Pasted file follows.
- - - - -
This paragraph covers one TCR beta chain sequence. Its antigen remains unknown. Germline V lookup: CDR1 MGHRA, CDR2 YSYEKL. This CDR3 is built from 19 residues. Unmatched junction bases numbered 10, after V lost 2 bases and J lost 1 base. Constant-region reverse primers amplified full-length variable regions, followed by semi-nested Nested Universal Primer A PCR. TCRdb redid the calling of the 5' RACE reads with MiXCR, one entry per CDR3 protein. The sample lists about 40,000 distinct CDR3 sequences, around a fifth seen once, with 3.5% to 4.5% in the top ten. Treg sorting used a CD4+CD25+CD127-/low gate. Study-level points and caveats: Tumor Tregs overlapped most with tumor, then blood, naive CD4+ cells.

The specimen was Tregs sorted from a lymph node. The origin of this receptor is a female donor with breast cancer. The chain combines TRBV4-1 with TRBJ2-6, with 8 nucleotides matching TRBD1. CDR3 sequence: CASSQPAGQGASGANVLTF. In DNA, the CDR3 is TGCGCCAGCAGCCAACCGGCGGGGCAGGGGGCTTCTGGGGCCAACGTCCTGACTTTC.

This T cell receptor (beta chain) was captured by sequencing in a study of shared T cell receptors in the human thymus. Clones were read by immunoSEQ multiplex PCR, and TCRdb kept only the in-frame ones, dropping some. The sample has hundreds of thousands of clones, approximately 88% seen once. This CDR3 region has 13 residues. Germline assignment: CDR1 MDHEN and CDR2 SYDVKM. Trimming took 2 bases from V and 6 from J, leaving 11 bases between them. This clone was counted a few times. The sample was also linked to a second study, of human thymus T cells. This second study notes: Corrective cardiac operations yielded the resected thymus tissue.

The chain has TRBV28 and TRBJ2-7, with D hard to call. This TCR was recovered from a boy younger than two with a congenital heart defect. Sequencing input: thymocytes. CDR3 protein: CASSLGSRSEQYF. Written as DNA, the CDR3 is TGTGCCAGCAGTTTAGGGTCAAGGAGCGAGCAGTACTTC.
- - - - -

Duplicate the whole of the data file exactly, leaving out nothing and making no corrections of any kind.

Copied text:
This paragraph covers one TCR beta chain sequence. Its antigen remains unknown. Germline V lookup: CDR1 MGHRA, CDR2 YSYEKL. This CDR3 is built from 19 residues. Unmatched junction bases numbered 10, after V lost 2 bases and J lost 1 base. Constant-region reverse primers amplified full-length variable regions, followed by semi-nested Nested Universal Primer A PCR. TCRdb redid the calling of the 5' RACE reads with MiXCR, one entry per CDR3 protein. The sample lists about 40,000 distinct CDR3 sequences, around a fifth seen once, with 3.5% to 4.5% in the top ten. Treg sorting used a CD4+CD25+CD127-/low gate. Study-level points and caveats: Tumor Tregs overlapped most with tumor, then blood, naive CD4+ cells.

The specimen was Tregs sorted from a lymph node. The origin of this receptor is a female donor with breast cancer. The chain combines TRBV4-1 with TRBJ2-6, with 8 nucleotides matching TRBD1. CDR3 sequence: CASSQPAGQGASGANVLTF. In DNA, the CDR3 is TGCGCCAGCAGCCAACCGGCGGGGCAGGGGGCTTCTGGGGCCAACGTCCTGACTTTC.

This T cell receptor (beta chain) was captured by sequencing in a study of shared T cell receptors in the human thymus. Clones were read by immunoSEQ multiplex PCR, and TCRdb kept only the in-frame ones, dropping some. The sample has hundreds of thousands of clones, approximately 88% seen once. This CDR3 region has 13 residues. Germline assignment: CDR1 MDHEN and CDR2 SYDVKM. Trimming took 2 bases from V and 6 from J, leaving 11 bases between them. This clone was counted a few times. The sample was also linked to a second study, of human thymus T cells. This second study notes: Corrective cardiac operations yielded the resected thymus tissue.

The chain has TRBV28 and TRBJ2-7, with D hard to call. This TCR was recovered from a boy younger than two with a congenital heart defect. Sequencing input: thymocytes. CDR3 protein: CASSLGSRSEQYF. Written as DNA, the CDR3 is TGTGCCAGCAGTTTAGGGTCAAGGAGCGAGCAGTACTTC.